New York Times reporters picked up by China near Tibet

Duo spent 17 hours in police custody despite cultural mission

Tibetan nuns in the Chinese province of Yunnan.

Tibetan nuns in the Chinese province of Yunnan. (AP photo)

TAIPEI (Taiwan News) – A writer for the New York Times and his French photographer were detained by Chinese police for 17 hours after their visit to a Tibetan temple over the Lunar New Year.

Reporter Steven Lee Myers and photographer Gilles Sabrie were visiting the Dzongsar Monastery in Sichuan Province to observe monks rehearsing a dance for the Tibetan New Year, or Losar.

However, a uniformed police officer appeared at the temple and said there were questions to answer, Myers wrote in his piece, which took the place of the originally planned cultural feature.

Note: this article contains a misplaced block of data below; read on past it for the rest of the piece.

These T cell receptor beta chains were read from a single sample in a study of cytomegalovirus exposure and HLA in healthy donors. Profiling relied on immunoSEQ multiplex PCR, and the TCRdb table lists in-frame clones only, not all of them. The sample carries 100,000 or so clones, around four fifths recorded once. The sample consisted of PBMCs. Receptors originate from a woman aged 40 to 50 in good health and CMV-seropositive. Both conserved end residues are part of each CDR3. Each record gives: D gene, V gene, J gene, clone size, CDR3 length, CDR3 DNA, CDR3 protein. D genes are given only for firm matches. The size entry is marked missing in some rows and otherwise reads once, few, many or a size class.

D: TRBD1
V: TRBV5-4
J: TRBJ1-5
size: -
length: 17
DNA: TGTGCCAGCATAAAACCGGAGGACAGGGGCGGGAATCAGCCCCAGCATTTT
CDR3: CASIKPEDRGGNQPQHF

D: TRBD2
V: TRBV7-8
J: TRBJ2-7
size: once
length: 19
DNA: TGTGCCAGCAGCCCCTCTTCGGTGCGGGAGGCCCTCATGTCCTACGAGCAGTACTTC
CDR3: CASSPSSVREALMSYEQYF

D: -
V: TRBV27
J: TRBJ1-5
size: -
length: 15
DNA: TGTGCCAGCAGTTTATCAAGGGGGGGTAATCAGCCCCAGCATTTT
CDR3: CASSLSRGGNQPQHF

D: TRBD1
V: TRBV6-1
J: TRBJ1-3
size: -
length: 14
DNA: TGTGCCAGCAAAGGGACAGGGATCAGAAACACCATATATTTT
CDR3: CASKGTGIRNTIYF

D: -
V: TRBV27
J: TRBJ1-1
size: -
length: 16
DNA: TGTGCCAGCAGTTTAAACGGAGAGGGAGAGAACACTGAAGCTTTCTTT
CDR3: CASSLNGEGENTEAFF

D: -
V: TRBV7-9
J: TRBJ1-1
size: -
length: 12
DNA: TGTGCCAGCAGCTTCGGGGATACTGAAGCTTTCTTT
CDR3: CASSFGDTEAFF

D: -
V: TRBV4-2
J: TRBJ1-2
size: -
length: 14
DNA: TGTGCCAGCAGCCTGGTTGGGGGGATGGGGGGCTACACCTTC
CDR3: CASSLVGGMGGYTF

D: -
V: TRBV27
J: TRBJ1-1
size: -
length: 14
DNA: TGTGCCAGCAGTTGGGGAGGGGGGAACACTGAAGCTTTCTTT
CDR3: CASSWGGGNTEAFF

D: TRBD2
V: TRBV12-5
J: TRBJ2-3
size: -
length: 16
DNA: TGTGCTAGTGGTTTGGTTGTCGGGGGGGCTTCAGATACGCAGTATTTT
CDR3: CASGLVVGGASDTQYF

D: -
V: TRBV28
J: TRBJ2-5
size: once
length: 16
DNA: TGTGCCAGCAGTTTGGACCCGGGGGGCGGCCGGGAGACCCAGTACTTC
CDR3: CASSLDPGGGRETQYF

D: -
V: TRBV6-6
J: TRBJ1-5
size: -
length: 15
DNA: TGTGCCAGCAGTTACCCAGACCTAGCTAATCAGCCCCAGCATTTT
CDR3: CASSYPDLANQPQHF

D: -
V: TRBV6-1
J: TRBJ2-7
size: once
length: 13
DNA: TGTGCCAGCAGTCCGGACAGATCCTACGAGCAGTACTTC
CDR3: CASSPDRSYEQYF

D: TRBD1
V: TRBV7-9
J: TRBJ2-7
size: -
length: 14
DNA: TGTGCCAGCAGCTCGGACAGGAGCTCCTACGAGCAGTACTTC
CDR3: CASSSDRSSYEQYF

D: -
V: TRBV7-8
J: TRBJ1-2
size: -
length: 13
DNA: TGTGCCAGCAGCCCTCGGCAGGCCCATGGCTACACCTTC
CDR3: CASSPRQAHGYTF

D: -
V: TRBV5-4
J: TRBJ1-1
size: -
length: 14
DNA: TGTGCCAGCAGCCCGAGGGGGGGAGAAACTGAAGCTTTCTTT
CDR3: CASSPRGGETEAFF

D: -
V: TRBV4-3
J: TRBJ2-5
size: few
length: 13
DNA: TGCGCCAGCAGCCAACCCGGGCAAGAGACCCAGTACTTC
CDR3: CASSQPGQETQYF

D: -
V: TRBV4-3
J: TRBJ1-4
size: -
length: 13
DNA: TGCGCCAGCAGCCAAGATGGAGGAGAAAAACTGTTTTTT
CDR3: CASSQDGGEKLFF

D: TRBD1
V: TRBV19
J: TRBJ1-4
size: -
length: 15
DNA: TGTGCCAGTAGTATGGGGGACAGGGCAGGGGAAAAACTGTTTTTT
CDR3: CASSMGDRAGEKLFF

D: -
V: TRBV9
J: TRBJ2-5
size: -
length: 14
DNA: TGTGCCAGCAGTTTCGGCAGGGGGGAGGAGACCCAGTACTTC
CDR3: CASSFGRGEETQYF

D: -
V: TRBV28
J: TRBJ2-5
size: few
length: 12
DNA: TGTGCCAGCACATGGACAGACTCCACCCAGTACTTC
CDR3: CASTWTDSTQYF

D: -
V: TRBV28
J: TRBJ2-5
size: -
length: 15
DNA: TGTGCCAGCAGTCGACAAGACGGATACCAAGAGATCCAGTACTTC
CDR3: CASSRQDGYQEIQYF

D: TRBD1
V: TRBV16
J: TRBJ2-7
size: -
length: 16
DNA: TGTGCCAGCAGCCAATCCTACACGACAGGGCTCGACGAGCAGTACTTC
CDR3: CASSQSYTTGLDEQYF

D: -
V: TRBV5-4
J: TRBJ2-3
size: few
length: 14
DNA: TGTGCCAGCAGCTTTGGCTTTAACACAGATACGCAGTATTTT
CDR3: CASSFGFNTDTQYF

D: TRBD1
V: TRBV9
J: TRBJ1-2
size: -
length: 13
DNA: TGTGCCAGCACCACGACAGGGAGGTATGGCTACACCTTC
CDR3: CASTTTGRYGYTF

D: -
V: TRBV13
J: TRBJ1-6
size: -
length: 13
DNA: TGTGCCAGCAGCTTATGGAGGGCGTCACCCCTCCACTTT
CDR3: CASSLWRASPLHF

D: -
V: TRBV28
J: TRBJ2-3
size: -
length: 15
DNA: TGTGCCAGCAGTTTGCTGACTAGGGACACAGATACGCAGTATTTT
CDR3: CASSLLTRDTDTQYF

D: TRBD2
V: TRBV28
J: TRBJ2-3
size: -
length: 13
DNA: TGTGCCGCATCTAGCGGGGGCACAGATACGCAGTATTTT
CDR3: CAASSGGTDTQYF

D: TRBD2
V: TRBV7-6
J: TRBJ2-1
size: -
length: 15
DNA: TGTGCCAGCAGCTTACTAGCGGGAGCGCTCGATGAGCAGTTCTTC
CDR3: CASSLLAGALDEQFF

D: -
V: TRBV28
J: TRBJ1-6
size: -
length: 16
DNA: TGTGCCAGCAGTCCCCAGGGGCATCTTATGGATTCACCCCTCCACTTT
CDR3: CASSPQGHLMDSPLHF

He described the incident as a “self-inflicted embarrassment” as all he had planned to do was to write about holiday traditions in the region.

While Tibet is off limits to reporters without special permission, Tibetan-influenced areas in other regions, such as the Sichuan area which the New York Times duo visited, do not require any particular application procedures.

Initially, police told the two that as outside visitors, they should have registered with the authorities, but soon, they were barred from using their phones and had to wait hours for officials from another location to arrive, Myers wrote.

Those officials took them to their own town, questioned them for three hours and then told them they should have registered, even though there was no such rule, according to Myers.

The two were then driven to a hotel, where they had to argue before they could spend the night, while a guard waited outside. The next morning, they were put on a flight from Chengdu to Beijing, where central government bodies dismissed their complaints, Myers wrote.